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Case report

Chronic recurrent multifocal osteomyelitis mimicking a malignant bone tumor: a case report

Chronic recurrent multifocal osteomyelitis mimicking a malignant bone tumor: a case report

Oumnia Bencharef1,&, Tarik Salama1, Elmouhtadi Aghoutane1, Redouane Elfezzazi1

 

1Faculty of Medicine and Pharmacy of Marrakech, Cadi Ayyad University, CHU Mohammed VI of Marrakech, Marrakech, Morocco

 

 

&Corresponding author
Oumnia Bencharef, Faculty of Medicine and Pharmacy of Marrakech, Cadi Ayyad University, CHU Mohammed VI of Marrakech, Marrakech, Morocco

 

 

Abstract

Chronic recurrent multifocal osteomyelitis (CRMO) is an unusual form of non-microbial chronic osteomyelitis. It is an exclusion diagnosis that can only be considered after ruling out infectious osteomyelitis and bone tumors. We report the case of a 13-year-old girl who was admitted for a painful swelling of the left thigh. Biological examinations did not find an inflammatory syndrome. X-rays and Magnetic Resonance Imaging were very suggestive of malignant bone tumor. But the biopsy disclosed a nonspecific osteomyelitis. Considering the strong suspicion of a malignant origin, a second biopsy was performed and confirmed the diagnosis of osteomyelitis. During the hospital stay, the patient developed a second location in the left humerus. Thus, the diagnosis of CRMO was retained. The patient was treated by NSAIDs with good clinical and radiological outcomes. This case report reminds the diagnostic challenge of this pathology that can mimic malignant tumor.

 

 

Introduction    Down

Chronic recurrent multifocal osteomyelitis (CRMO) is an unusual form of non-microbial chronic osteomyelitis. It was initially described by Giedion et al. in 1972 as "subacute symmetrical and chronic osteomyelitis". It affects mainly children and adolescent and specially females. It is often considered as the juvenile form of the SAPHO syndrome (acronym for synovitis, acne, palmoplantar pustulosis, hyperostosis and osteitis) [1-3]. Chronic recurrent multifocal osteomyelitis is an exclusion diagnosis that can only be considered after ruling out infectious osteomyelitis and bone tumors [4]. We report a challenging case of a 13-year-old girl presenting CRMO with clinical and radiological features of a malignant bone tumor, and discuss the epidemiology, diagnostic modalities and therapeutic options of this rare entity.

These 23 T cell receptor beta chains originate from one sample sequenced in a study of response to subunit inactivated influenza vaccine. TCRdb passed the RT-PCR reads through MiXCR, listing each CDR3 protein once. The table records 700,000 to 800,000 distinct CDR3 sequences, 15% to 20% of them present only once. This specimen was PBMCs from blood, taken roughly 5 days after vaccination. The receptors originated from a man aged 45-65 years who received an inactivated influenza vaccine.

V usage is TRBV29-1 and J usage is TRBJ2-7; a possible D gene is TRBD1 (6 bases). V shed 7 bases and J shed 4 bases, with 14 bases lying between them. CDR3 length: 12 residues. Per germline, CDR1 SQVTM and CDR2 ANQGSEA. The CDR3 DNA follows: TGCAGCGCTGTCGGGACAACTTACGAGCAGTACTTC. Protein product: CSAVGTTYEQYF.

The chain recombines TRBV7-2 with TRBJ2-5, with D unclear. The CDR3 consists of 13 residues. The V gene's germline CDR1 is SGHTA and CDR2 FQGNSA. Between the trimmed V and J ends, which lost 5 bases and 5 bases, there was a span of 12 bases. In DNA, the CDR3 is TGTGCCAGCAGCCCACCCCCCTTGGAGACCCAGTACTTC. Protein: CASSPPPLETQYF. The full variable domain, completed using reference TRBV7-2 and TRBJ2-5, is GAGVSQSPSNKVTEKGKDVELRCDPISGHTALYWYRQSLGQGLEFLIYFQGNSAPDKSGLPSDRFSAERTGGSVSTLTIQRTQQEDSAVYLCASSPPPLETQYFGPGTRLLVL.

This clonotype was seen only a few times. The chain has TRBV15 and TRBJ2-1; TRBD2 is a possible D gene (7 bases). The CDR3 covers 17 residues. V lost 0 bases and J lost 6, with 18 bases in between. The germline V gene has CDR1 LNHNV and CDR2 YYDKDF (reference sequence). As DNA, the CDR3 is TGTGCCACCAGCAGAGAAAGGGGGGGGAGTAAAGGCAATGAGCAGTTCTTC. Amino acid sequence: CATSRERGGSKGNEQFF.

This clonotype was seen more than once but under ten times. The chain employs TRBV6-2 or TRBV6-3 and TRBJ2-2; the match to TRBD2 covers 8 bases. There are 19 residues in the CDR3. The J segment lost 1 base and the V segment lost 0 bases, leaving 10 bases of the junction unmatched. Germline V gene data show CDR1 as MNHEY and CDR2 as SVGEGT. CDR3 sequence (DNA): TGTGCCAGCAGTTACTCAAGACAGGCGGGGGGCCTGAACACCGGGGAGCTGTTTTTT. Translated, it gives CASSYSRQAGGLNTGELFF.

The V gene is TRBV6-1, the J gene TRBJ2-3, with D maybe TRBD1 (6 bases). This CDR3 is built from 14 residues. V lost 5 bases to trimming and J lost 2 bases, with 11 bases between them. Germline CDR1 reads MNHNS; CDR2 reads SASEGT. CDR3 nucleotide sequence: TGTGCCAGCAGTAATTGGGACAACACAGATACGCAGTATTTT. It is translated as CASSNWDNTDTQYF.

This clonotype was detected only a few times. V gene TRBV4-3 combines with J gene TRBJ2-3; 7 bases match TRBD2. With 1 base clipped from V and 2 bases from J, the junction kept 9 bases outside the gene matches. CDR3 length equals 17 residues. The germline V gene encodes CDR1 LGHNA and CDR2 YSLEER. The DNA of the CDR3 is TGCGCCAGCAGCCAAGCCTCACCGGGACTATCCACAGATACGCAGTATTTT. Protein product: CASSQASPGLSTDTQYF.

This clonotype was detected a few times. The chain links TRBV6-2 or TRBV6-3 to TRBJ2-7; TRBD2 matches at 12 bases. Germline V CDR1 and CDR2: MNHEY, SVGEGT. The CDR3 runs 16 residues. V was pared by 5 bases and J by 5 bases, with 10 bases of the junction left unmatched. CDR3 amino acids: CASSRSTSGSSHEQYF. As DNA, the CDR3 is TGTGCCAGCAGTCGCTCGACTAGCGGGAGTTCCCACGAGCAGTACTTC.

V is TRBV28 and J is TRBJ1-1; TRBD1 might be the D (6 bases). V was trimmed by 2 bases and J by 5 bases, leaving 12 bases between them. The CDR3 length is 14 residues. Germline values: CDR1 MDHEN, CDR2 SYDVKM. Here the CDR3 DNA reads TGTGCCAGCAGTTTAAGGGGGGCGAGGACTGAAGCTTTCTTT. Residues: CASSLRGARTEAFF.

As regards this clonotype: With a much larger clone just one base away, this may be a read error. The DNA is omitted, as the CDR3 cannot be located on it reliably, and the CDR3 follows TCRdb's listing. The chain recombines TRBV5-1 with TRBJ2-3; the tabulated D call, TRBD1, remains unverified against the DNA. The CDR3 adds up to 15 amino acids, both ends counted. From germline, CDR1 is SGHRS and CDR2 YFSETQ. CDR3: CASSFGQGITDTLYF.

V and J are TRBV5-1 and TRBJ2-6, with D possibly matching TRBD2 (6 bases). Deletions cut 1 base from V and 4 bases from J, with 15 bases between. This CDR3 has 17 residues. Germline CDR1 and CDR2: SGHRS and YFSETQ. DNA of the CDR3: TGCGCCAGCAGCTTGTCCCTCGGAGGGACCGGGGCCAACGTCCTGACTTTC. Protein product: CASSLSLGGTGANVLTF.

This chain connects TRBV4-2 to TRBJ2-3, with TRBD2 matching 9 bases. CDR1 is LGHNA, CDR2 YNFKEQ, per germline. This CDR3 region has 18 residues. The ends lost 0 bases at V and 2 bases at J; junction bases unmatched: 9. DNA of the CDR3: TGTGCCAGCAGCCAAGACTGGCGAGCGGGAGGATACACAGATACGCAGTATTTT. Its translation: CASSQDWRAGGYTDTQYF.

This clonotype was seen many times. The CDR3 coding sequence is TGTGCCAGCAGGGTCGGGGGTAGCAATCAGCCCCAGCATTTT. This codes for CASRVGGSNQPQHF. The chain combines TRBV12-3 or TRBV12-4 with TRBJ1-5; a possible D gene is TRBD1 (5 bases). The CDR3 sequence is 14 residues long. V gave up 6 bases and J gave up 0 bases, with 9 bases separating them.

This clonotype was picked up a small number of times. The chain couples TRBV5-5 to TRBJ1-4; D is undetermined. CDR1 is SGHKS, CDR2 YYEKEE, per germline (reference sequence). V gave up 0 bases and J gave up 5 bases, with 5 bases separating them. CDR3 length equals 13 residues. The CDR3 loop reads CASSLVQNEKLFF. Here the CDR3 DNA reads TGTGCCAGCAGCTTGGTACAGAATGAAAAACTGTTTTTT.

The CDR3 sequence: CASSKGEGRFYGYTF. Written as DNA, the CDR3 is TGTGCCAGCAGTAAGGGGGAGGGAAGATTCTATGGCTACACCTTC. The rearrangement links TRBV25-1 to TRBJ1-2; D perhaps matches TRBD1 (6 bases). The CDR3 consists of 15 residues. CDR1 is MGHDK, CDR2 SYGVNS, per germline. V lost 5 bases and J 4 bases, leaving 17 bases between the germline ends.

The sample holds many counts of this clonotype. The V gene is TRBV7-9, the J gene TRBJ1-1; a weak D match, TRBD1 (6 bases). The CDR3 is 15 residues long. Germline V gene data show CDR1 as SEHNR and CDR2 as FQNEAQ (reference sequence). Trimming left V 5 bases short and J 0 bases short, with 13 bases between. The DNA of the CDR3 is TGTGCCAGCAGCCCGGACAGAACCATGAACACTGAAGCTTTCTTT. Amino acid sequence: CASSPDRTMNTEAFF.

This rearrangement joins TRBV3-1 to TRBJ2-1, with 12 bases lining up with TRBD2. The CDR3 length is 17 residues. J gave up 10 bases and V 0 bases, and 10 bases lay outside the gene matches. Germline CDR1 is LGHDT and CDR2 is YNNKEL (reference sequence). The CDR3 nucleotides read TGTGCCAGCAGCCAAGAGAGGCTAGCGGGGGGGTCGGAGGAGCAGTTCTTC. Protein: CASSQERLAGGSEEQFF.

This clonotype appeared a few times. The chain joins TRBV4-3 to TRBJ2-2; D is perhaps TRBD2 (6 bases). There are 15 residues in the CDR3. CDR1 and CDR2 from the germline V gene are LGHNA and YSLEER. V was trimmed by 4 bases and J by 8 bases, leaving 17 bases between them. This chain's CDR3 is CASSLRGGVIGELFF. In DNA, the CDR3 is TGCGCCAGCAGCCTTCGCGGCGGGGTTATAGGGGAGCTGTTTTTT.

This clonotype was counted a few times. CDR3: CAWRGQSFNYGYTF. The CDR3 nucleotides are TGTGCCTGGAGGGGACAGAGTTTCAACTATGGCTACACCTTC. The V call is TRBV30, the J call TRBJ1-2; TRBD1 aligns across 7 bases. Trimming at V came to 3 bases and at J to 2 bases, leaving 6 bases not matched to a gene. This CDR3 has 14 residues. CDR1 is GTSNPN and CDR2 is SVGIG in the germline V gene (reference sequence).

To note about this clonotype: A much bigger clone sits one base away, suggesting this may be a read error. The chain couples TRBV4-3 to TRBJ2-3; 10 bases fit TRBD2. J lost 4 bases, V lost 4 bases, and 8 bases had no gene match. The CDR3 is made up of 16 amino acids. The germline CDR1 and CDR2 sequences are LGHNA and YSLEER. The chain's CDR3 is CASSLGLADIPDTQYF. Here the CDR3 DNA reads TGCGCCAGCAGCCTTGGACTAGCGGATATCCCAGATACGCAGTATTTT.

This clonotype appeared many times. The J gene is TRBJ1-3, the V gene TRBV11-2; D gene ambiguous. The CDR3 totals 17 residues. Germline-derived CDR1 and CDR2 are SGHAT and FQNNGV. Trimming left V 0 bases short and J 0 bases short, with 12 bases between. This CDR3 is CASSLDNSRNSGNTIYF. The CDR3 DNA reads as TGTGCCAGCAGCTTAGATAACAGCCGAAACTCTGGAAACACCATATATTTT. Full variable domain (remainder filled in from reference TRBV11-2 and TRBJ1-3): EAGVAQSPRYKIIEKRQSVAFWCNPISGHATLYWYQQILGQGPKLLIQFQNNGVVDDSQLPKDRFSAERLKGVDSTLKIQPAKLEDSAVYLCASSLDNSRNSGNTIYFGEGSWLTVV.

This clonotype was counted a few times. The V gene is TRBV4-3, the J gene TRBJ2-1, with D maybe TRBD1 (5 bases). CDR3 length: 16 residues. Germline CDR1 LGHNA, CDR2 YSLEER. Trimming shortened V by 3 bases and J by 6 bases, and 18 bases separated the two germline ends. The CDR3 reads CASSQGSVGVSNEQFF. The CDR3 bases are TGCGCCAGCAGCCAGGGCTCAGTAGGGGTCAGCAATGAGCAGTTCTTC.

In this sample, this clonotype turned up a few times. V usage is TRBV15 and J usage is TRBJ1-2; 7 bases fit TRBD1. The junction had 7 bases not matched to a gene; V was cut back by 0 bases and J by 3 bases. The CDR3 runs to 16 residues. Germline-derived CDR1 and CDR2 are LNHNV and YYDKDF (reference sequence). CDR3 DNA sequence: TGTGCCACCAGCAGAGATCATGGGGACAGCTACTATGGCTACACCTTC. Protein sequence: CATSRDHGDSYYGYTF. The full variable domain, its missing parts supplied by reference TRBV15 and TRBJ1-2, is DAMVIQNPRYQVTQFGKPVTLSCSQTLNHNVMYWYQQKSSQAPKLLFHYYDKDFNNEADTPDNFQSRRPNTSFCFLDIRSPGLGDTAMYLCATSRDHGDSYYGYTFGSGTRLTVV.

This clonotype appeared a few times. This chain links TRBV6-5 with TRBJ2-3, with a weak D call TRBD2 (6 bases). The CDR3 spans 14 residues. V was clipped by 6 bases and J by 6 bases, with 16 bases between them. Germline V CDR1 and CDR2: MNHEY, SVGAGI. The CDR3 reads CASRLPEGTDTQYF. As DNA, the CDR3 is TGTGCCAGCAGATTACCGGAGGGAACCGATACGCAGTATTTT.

Patient and observation Up    Down

A 13-year-old girl was admitted in our department with painful swelling of the left thigh evolving for 3 months, without other symptoms. Physical examination found a hard and painful swelling of the distal part of the left thigh with knee stifness. The laboratory tests did not find an inflammatory syndrome. X-ray revealed a moth-eaten osteolysis in the distal metaphysis of the left femur, extending to the epiphysis and the diaphysis, with a Codman triangle type periosteal reaction and edema of the surrounding soft tissues (Figure 1). Based on this radiological appearance, a malignant bone tumor was first suspected. The patient underwent an MRI which was also suggestive of a malignant bone tumor (Figure 2). A surgical bone biopsy was performed at the lytic lesion. The pathological examination concluded to a nonspecific osteomyelitis, without malignancy signs. Considering the strong suspicion of a malignant origin, a second biopsy was performed and confirmed the diagnosis of osteomyelitis. Antibiotics were then started. During the hospital stay, the patient complained of a painfull stiffness of her left shoulder. The radiographs and the CT of the left humerus showed small lytic diaphyseal and metaphyseal lesions, surrounded by marginal sclerosis (Figure 3). Thus, the diagnosis of recurrent multifocal chronic osteomyelitis was retained based on the multifocality and the metaphyseal location of the lesions, and the absence of response to antibiotics. The patient was then treated by NSAIDs and showed a complete relief of here symptoms with good radiological outcome (Figure 4). She remained in complete remission during the two years of follow-up.